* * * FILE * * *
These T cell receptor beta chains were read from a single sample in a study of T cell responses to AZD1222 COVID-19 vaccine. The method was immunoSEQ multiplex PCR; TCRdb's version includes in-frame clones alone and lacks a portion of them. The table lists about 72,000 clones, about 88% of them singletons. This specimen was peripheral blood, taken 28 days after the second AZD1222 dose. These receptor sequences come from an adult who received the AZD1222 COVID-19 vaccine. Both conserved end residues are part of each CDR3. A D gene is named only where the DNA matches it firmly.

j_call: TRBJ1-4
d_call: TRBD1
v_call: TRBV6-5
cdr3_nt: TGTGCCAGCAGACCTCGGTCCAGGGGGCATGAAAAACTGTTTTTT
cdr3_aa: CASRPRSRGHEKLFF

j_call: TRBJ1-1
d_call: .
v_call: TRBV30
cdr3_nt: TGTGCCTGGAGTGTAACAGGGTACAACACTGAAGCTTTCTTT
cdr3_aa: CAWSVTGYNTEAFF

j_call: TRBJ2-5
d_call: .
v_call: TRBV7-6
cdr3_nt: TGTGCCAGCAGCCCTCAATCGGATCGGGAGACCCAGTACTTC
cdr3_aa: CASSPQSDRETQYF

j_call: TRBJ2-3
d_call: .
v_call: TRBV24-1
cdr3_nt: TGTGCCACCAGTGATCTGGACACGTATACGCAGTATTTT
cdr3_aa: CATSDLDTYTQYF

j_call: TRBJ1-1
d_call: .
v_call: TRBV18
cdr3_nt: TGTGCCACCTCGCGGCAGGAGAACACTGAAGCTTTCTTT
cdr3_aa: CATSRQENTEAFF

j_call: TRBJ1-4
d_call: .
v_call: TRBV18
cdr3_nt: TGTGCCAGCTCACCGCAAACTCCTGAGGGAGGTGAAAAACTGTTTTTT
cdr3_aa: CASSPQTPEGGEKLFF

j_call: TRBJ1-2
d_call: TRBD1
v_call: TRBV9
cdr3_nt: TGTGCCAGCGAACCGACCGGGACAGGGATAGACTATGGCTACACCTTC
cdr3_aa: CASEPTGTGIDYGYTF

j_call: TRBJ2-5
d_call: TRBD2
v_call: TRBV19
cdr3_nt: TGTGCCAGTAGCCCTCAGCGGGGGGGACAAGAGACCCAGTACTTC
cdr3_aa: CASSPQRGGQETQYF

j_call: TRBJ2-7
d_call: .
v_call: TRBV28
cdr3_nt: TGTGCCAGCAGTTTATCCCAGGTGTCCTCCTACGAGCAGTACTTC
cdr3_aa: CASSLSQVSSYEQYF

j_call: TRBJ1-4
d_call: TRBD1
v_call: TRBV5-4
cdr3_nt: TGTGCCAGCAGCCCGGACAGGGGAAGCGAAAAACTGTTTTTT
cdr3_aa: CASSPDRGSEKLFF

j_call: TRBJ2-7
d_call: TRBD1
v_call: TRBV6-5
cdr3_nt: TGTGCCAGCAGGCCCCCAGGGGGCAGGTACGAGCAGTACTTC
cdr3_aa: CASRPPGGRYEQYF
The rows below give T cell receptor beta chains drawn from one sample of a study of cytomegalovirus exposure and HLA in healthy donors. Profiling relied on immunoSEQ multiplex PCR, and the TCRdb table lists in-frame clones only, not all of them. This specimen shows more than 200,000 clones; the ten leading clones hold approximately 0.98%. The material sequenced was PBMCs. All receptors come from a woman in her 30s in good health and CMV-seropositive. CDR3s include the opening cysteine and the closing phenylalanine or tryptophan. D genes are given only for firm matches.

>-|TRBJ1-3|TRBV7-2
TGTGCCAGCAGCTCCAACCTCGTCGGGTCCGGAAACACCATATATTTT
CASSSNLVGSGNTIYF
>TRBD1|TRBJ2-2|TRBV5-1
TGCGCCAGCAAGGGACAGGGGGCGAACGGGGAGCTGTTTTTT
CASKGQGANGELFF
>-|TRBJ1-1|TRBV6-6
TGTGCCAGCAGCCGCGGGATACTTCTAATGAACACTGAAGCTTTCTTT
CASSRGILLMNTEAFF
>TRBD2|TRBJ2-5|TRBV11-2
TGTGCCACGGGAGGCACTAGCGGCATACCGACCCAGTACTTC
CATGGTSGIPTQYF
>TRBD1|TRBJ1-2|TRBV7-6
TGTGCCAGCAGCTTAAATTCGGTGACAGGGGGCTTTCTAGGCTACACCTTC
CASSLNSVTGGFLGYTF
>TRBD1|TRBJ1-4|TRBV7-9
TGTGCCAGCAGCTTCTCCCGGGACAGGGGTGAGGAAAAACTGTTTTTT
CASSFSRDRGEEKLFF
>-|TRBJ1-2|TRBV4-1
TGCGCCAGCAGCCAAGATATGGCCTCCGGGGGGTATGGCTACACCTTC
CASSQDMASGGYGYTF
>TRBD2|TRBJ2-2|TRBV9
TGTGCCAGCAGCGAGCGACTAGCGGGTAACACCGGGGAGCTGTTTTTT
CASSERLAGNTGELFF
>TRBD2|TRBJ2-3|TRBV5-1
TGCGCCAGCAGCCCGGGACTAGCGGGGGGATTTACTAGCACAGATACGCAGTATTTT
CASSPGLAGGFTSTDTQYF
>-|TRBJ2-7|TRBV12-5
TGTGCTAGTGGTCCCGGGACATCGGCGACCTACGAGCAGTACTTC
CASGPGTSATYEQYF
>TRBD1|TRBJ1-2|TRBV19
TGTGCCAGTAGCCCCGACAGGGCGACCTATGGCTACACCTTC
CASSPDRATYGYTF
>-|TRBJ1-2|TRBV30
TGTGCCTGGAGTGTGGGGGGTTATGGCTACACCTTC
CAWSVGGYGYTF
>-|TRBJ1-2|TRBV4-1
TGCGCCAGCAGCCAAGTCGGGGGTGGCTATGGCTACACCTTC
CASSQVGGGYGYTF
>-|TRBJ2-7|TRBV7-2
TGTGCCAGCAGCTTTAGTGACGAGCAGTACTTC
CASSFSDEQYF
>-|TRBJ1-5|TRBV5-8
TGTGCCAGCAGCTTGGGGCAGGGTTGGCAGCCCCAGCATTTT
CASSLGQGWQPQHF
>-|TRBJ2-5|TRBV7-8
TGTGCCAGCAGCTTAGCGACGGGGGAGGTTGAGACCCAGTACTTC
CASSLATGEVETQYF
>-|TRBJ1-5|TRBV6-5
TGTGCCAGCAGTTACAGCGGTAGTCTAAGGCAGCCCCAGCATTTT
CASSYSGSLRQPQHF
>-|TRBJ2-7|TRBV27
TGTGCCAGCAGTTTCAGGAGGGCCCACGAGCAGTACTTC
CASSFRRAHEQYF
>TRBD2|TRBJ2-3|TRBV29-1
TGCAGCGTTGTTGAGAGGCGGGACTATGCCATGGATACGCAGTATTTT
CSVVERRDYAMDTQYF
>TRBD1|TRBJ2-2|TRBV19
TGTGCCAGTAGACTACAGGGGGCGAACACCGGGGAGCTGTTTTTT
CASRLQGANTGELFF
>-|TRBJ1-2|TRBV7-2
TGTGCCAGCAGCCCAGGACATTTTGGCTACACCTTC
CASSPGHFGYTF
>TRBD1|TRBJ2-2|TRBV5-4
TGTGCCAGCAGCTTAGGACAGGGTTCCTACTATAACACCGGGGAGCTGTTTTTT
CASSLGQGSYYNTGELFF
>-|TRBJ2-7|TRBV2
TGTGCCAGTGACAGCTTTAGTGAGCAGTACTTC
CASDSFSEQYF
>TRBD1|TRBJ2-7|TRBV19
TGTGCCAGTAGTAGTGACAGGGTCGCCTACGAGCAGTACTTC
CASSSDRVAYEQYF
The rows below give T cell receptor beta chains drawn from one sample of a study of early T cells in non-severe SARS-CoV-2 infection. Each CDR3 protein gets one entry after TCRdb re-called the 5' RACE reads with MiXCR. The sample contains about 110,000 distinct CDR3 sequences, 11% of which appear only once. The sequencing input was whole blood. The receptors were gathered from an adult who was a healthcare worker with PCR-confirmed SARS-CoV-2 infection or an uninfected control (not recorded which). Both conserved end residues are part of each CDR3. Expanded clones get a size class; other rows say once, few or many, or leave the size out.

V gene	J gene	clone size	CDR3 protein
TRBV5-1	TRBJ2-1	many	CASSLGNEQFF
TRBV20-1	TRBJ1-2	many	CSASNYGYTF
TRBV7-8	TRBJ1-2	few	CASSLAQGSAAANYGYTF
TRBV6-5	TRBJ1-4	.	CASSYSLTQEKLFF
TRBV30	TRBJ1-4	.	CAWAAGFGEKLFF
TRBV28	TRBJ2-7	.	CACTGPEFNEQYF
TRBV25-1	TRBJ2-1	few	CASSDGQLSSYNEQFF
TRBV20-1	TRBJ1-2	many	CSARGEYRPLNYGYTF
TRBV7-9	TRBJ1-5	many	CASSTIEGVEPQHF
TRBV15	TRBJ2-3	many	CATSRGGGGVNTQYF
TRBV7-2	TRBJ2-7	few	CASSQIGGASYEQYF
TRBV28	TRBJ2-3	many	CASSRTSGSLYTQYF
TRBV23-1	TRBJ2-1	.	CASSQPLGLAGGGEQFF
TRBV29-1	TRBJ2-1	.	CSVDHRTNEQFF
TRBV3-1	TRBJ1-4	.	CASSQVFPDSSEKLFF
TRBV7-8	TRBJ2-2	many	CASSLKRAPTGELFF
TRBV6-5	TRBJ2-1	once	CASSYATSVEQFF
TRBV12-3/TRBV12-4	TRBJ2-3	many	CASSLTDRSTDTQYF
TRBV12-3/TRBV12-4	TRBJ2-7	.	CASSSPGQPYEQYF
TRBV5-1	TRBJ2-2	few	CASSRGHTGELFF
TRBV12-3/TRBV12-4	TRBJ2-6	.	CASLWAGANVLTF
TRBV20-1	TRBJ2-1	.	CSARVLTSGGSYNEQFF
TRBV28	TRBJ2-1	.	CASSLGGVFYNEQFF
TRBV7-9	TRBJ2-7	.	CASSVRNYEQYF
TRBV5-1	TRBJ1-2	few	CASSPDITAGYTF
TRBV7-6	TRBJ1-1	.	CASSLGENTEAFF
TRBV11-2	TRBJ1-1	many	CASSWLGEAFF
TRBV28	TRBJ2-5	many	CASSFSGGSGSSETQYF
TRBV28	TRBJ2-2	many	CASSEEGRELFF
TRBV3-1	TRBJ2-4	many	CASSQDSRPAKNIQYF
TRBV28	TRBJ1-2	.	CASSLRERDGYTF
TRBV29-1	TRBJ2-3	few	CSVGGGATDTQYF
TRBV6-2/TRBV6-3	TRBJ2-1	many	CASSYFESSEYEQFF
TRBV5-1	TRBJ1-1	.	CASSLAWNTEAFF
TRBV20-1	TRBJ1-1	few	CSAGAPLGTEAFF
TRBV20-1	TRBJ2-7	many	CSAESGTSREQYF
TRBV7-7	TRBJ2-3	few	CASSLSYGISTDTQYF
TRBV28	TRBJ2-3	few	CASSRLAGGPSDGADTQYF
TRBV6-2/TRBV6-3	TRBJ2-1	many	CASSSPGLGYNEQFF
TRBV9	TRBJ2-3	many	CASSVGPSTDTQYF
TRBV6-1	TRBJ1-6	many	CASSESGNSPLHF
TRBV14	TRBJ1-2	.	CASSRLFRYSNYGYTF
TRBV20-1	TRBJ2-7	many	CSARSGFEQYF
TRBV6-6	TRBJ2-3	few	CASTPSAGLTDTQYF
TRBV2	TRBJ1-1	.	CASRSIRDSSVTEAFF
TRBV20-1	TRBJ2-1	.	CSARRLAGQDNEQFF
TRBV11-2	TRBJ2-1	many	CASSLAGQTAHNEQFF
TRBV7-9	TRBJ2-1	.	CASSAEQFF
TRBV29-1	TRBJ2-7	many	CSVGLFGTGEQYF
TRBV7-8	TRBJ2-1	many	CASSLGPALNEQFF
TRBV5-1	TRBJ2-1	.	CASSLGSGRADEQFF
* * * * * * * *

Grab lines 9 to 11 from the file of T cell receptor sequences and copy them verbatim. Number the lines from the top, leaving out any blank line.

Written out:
v_call: TRBV30
cdr3_nt: TGTGCCTGGAGTGTAACAGGGTACAACACTGAAGCTTTCTTT
cdr3_aa: CAWSVTGYNTEAFF